On his 146th birthday anniversary, Verashni Pillay reflects on Mahatma Gandhi's complicated legacy for a country whose majority he did not champion.
Readers speak their minds about leftist ideas, the Pistorius murder charge and Lonmin's tax affairs.
South Africa today suffers a confusion between the rule of the people, the rule of law and the rule of property.
Growing inequality has left the capitalist dream on its last gasp. And the sooner we all stop fantasising about the American Dream, the better.
Fanon creates a triad with Marx and Lenin, to help the EFF reclaim class from its racist foundations.
The extraordinary turnover of directors general has systematically weakened government performance and costs a fortune in salaries.
Two presidents seem to drive a nuclear deal as if it is a personal issue, instead of a matter of national importance.
As black people we need to liberate ourselves from self-doubt and wondering if we are ever really good enough - and dominate, writes Khaya Dlanga.
The racist, sexist attacks on the judge in the Pistorius trial may have been averted had the public been educated about key tenets of the law.
Parliament is there to serve the electorate and the fiscus, not to shield leaders like Jacob Zuma from tough questions – crude or not.
Avoidance and refusal have become default settings in government as requests for more information are routinely ignored.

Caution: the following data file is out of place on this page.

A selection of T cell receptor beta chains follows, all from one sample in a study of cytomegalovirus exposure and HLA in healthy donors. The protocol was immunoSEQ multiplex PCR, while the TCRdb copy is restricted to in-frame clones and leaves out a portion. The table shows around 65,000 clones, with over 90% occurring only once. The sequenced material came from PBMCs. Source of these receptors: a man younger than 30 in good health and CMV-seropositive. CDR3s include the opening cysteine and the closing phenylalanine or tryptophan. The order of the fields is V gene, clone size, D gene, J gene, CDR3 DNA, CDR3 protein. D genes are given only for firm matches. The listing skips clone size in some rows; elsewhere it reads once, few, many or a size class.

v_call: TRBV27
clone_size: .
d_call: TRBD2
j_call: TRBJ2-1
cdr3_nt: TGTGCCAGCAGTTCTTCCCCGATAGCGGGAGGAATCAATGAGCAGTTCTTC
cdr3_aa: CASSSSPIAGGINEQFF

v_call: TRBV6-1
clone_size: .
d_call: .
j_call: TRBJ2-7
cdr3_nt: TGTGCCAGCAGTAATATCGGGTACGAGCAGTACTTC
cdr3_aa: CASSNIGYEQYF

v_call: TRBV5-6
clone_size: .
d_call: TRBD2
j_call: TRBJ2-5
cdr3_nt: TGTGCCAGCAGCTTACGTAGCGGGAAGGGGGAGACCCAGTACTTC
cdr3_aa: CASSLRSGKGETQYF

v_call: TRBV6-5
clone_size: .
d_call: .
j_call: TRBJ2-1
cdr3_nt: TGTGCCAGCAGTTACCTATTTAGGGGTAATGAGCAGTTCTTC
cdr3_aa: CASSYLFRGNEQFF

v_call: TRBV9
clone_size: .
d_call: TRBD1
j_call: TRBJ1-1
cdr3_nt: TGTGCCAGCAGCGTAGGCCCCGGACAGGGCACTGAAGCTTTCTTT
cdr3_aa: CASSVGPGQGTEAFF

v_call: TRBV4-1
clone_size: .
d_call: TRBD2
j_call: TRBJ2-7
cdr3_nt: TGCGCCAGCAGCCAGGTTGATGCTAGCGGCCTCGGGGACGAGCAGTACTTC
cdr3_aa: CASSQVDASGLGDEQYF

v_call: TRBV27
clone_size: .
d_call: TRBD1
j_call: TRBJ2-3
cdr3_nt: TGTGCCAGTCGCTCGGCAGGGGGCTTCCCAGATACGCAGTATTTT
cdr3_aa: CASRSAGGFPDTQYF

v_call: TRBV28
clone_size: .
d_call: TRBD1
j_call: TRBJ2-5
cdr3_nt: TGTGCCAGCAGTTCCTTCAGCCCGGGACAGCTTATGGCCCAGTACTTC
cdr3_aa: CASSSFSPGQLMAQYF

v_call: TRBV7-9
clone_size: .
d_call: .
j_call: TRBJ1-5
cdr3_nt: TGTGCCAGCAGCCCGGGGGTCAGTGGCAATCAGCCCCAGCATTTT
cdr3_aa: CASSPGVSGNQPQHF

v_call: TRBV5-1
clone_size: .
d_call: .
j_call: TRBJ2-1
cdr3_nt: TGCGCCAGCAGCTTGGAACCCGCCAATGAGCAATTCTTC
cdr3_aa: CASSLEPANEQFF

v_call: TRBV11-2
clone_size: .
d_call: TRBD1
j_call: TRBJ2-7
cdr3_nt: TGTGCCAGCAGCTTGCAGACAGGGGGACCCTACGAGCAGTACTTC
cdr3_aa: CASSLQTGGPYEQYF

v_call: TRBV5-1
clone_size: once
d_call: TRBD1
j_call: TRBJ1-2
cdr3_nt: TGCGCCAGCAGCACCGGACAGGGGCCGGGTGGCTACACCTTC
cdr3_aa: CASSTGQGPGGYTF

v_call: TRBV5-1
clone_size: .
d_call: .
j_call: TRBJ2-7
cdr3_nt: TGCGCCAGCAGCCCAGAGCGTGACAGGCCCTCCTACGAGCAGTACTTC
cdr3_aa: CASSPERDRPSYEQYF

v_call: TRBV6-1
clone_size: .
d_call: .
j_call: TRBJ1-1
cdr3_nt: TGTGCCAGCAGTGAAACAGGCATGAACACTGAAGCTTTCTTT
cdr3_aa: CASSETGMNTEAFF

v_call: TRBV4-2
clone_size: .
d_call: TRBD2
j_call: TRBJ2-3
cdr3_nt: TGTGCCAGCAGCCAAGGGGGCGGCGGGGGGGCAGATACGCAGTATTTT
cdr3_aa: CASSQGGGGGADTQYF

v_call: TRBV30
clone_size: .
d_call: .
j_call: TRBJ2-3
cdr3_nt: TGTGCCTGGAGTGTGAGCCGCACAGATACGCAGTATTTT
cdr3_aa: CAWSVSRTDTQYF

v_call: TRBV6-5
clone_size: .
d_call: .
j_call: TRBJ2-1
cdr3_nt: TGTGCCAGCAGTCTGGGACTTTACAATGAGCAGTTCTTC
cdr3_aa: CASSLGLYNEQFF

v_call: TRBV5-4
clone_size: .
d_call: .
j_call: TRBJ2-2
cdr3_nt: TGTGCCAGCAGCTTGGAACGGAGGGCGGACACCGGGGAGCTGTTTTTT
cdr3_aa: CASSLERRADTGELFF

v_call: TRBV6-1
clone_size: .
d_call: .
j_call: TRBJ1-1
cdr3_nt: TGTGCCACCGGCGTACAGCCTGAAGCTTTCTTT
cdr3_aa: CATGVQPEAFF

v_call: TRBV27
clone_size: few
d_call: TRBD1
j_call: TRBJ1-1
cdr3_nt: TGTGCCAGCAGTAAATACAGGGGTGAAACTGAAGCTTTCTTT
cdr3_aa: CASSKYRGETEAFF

Yusuf Talia's passing tells us a lot about South Africa. Our country is trapped in a fundamental generational crisis and a general crisis of age.
Prophets come and go, especially when they stop serving their function in society, writes Verashni Pillay, who hopes that TB Joshua’s time is nigh.
Haji Mohamed Dawjee does not see the problem with having something to do – like to braai – on a public holiday.
For we gender activists the Open Mosque is not quite so new. For over 20 years we've waged a gender jihad to gain inclusive access to mosques.
The crimes that are most preventable by police increased sharply last year. And the good news on rape is probably not good news at all.
Six years ago South Africa's president was ousted by his enemies in the ANC. Ex-editor Ray Hartley looks back.
Readers comment on Kebby Maphatsoe's character assassinations and protecting the public protector, and respond to a story on Brett Bailey's Exhibit B.
The South is still expected to bow to the North's idea of how the world should be put to rights, writes Mireille Fanon-Mendès-France.